‘Traces of the Hand: Master Drawings from the Collection of Frederick and Lucy S. Herman’ Opens Jan. 25 at The Fralin Museum of Art at U.Va.

painting of the Garden of Gethsemane on the night Jesus was captured.

Luca Cambiaso, Italian, 15271585. The Arrest of Christ, c. 1570–1575. Pen, brown ink, and wash, 13 1/2 x 17 1/2 in, 34.29 x 44.45 cm (sheet). Gift of The Frederick and Lucy S. Herman Foundation, 2006.11.12.

Avid collectors since their college days, Frederick and Lucy S. Herman spent more than 50 years building an impressive collection of more than 250 works on paper, which they generously donated to The Fralin Museum of Art at the University of Virginia in 2006 and 2007 for the instruction of its students.

The museum’s exhibition, “Traces of the Hand: Master Drawings from the Collection of Frederick and Lucy S. Herman,” features a selection of drawings from this collection. The exhibition opens Jan. 25 and runs through May 26.

“‘Traces of the Hand’ celebrates the Hermans’ achievement as discriminating collectors, highlighting areas in which the collection excels and which clearly correspond to their tastes and interests,” said the exhibition’s curator, Lawrence O. Goedde, adjunct curator of prints and drawings and professor of art history in U.Va.’s McIntire Department of Art. “These include social satire, portraiture, German Romanticism, and the depiction of the natural world through landscape and marine imagery.”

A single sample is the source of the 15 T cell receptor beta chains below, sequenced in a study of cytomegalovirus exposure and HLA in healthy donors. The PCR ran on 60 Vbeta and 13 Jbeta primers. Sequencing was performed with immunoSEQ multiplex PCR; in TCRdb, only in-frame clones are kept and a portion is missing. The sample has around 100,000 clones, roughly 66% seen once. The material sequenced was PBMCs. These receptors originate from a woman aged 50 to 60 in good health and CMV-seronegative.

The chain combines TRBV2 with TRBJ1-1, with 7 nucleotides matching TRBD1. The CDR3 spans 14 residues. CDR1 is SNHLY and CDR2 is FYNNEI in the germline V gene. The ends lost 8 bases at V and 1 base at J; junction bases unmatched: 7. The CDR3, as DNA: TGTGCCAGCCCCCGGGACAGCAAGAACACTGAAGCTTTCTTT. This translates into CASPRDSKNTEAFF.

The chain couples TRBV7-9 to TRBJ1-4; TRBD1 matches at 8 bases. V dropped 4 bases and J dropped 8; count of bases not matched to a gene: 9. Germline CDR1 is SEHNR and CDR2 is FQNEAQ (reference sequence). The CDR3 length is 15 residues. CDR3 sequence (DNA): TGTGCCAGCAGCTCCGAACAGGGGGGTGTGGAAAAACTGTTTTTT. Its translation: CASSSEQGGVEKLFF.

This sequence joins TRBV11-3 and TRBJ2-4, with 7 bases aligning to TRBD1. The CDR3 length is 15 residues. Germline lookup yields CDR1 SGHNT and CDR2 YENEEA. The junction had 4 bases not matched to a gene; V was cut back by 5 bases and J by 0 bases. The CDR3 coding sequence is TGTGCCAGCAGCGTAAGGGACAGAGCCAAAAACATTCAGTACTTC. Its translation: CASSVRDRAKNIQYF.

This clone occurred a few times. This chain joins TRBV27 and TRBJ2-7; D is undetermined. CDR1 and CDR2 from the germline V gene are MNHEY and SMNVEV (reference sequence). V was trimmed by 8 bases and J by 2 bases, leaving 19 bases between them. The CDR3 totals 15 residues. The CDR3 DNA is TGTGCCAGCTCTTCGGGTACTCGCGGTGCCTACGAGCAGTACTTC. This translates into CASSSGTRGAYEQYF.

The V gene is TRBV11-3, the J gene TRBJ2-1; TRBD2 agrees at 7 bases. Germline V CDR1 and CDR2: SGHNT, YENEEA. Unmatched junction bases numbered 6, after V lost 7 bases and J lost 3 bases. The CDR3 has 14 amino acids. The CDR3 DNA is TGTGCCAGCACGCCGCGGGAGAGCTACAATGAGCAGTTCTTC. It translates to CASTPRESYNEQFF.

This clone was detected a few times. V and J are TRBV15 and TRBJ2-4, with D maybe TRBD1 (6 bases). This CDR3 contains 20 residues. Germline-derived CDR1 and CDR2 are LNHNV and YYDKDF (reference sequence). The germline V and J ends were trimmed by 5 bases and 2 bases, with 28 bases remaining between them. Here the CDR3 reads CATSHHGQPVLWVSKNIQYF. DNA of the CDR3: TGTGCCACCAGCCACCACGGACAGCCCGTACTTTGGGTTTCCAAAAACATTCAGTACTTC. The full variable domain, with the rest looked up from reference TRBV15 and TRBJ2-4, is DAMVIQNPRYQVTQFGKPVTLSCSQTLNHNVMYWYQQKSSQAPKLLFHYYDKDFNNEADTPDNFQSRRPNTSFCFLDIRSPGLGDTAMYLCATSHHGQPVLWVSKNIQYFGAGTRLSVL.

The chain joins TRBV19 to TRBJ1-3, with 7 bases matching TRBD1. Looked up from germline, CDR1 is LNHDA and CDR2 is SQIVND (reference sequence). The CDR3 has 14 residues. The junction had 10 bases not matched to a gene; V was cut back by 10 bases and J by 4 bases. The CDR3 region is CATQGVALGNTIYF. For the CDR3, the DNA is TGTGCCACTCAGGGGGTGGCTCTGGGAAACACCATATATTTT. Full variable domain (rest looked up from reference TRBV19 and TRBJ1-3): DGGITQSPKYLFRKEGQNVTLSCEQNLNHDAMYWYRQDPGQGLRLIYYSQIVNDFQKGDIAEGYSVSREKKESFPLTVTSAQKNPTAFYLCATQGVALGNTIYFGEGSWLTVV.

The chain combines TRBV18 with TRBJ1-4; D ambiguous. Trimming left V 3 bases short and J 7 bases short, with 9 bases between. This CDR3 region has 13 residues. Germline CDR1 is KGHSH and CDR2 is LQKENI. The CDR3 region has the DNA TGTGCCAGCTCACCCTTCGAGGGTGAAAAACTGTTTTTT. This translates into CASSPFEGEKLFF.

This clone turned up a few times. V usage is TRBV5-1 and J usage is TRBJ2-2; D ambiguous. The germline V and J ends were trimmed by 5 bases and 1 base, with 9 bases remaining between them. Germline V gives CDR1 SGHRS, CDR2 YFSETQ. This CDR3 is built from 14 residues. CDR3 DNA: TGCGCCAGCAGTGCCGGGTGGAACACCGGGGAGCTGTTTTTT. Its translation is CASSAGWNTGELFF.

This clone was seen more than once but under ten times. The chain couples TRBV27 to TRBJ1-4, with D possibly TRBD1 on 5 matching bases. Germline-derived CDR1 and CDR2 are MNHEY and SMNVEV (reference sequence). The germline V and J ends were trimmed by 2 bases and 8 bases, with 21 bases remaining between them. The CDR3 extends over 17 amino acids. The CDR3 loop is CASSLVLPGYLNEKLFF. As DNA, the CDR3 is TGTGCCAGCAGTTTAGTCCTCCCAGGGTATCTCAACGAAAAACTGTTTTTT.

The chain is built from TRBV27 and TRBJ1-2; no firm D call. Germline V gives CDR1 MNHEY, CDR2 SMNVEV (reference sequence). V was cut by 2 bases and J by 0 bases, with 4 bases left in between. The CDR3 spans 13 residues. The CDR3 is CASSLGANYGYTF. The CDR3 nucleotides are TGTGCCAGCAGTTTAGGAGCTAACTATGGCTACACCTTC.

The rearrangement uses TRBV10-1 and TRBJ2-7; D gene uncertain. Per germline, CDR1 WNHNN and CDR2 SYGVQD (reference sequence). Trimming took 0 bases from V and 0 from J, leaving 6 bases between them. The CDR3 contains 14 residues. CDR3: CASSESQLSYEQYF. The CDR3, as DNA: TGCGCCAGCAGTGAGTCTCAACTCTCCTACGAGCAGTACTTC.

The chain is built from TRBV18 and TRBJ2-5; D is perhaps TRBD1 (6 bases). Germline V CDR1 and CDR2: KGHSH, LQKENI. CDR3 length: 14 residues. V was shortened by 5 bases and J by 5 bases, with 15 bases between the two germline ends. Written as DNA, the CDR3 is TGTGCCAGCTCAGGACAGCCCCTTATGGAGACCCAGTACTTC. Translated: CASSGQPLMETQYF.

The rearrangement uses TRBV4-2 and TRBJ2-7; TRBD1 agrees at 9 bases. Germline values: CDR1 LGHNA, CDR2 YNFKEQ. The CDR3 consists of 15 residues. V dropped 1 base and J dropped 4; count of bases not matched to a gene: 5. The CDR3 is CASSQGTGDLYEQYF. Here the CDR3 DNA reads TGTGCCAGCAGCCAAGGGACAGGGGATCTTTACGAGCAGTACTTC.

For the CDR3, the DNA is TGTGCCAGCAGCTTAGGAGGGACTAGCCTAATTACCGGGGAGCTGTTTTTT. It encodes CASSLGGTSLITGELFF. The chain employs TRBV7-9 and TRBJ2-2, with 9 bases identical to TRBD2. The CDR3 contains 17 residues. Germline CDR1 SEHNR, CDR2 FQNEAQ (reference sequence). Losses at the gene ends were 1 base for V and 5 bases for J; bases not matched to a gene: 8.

Although the drawings in this show range in date from about 1530 to 1945 and represent a variety of artistic periods, the exhibition reveals one characteristic that unites them: their superior quality and visual interest. In addition, this exhibition also provides an opportunity for student research on these drawings to be published. The research was carried out in the seminars on the history and connoisseurship of drawings and prints that Goedde has taught since 2006.

“This research by both graduate and undergraduate students has resulted in new attributions and new identifications of subjects, and it has led students to a deeper appreciation of the highly varied purposes of drawings, as well as enhanced their understanding of the differing functions of specific drawings within an individual artist’s creative process,” said Goedde, adding that he will use the exhibition for teaching during the spring semester.

During the exhibition’s run, the museum’s website will feature an online catalogue with works from the show, allowing greater access for students and the community at large.

The museum, located at 155 Rugby Road, is open Tuesdays through Sundays from noon to 5 p.m.

The Fralin Museum of Art’s programming is made possible by the support of The Joseph and Robert Cornell Memorial Foundation.

The exhibition is made possible through the support of The Fralin Museum of Art Volunteer Board; the Arts Enhancement Fund, sponsored by the Vice Provost for the Arts: fostering access + innovation; the McIntire Department of Art in the College of Arts & Sciences; the Denison and Louise Hatch Americana Preservation Fund; Albemarle Magazine; and Ivy Publications LLC’s Charlottesville Welcome Book.

Media Contact

Robert Hull

Office of University Communications